Today, the International Finance Corporation (IFC) announced its first investment in Myanmar that involves setting up a new microfinance institution to provide loans for 200,000 people – mostly micro and small businesses run by women – by 2020.
Together with German government-owned development bank, KfW, and a subsidiary of the French banking group BRED Banque Populaire, COFIBRED, the IFC will support Cambodia’s ACLEDA Bank Plc in establishing ACLEDA MFI Myanmar Co.
The IFC will lend $2 million to ACLEDA Bank which will be repaid with shares in ACLEDA MFI Myanmar.
Because of decades of isolation, Myanmar is one of the world’s most underdeveloped financial services industries. ACLEDA MFI Myanmar will address significant demand for financing from small and medium enterprises in Myanmar and will begin operations this year.
“Our investment in a microfinance institution is a good start to our support for Myanmar’s economic reforms in order to improve access to finance, create more jobs and reduce poverty for its people,” said Sergio Pimenta, IFC’s director for East Asia and the Pacific, in a release.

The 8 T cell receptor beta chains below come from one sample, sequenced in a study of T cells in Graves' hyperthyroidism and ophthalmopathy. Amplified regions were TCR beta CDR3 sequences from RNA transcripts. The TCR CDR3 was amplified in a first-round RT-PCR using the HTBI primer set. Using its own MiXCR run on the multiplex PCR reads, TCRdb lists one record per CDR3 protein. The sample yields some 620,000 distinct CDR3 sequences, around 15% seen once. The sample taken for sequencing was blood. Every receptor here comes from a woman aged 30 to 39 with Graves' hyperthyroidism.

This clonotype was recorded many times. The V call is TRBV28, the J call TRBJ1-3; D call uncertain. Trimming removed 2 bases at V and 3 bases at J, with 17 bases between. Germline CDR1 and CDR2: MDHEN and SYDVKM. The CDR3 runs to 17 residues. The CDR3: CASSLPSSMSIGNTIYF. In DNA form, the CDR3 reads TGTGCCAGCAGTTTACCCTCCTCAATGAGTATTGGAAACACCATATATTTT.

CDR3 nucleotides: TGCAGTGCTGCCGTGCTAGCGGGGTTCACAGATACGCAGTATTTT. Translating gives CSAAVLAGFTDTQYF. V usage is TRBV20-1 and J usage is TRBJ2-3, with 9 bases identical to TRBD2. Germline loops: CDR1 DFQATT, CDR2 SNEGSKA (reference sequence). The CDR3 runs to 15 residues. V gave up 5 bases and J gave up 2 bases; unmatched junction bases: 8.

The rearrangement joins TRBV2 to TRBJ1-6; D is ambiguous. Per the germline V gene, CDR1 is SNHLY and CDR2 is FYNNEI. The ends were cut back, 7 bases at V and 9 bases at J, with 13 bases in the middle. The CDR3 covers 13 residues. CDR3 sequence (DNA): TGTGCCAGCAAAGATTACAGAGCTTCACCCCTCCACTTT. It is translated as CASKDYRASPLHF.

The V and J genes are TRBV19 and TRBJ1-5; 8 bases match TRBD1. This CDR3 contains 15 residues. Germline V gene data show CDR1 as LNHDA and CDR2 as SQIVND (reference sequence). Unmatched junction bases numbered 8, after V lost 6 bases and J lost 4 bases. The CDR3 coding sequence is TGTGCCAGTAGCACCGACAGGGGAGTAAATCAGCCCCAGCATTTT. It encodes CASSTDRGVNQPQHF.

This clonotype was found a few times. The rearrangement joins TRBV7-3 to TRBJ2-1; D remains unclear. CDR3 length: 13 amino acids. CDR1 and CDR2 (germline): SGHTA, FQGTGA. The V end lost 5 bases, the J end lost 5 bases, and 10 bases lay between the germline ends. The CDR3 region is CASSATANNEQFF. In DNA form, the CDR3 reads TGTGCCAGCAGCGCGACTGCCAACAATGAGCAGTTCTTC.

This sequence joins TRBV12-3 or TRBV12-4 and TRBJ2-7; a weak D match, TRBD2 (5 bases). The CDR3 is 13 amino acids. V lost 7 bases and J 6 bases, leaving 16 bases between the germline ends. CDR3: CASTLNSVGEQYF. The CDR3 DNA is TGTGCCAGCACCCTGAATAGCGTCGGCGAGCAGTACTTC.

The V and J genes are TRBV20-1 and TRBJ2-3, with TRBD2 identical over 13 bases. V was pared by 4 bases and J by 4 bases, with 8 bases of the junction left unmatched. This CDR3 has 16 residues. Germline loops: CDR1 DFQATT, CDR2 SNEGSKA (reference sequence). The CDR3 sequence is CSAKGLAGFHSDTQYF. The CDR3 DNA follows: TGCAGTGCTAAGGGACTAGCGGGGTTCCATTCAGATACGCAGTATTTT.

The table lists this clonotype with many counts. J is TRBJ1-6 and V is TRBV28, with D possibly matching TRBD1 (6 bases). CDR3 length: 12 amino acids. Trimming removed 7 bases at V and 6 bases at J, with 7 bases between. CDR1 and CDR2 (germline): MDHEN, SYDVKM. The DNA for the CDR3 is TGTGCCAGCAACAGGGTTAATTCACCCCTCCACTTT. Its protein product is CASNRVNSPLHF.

“Through ACLEDA MFI Myanmar, IFC will help scale up the country’s microfinance industry and increase access to financial services for both the urban and rural poor. This will help convince other players that affordable microfinance services can be delivered effectively in Myanmar.”
ACLEDA Bank has been partnering with the IFC since 1999 and was Cambodia’s largest microfinance institution. Through this new initiative, the IFC will support ACLEDA Bank in strengthening ACLEDA MFI Myanmar’s capacity in delivering microfinance services, enhancing its risk management practices, and developing a responsible finance strategy.
Over in China, the Shanghai Securities News reported that microfinance firms in the city of Wenzhou will soon be able to borrow and lend with market-based interest rates, as the city expands funding channels in hopes of bringing more private capital to the state-dominated financial sector.
It was also reported that the microfinance firms will be able to borrow and lend based on the Shanghai Interbank Offered Rate through a new refinancing centre. The city is contemplating to allow microfinance firms to sell their equity through the centre and to issue bonds through the existing Zhejiang Equity Exchange.
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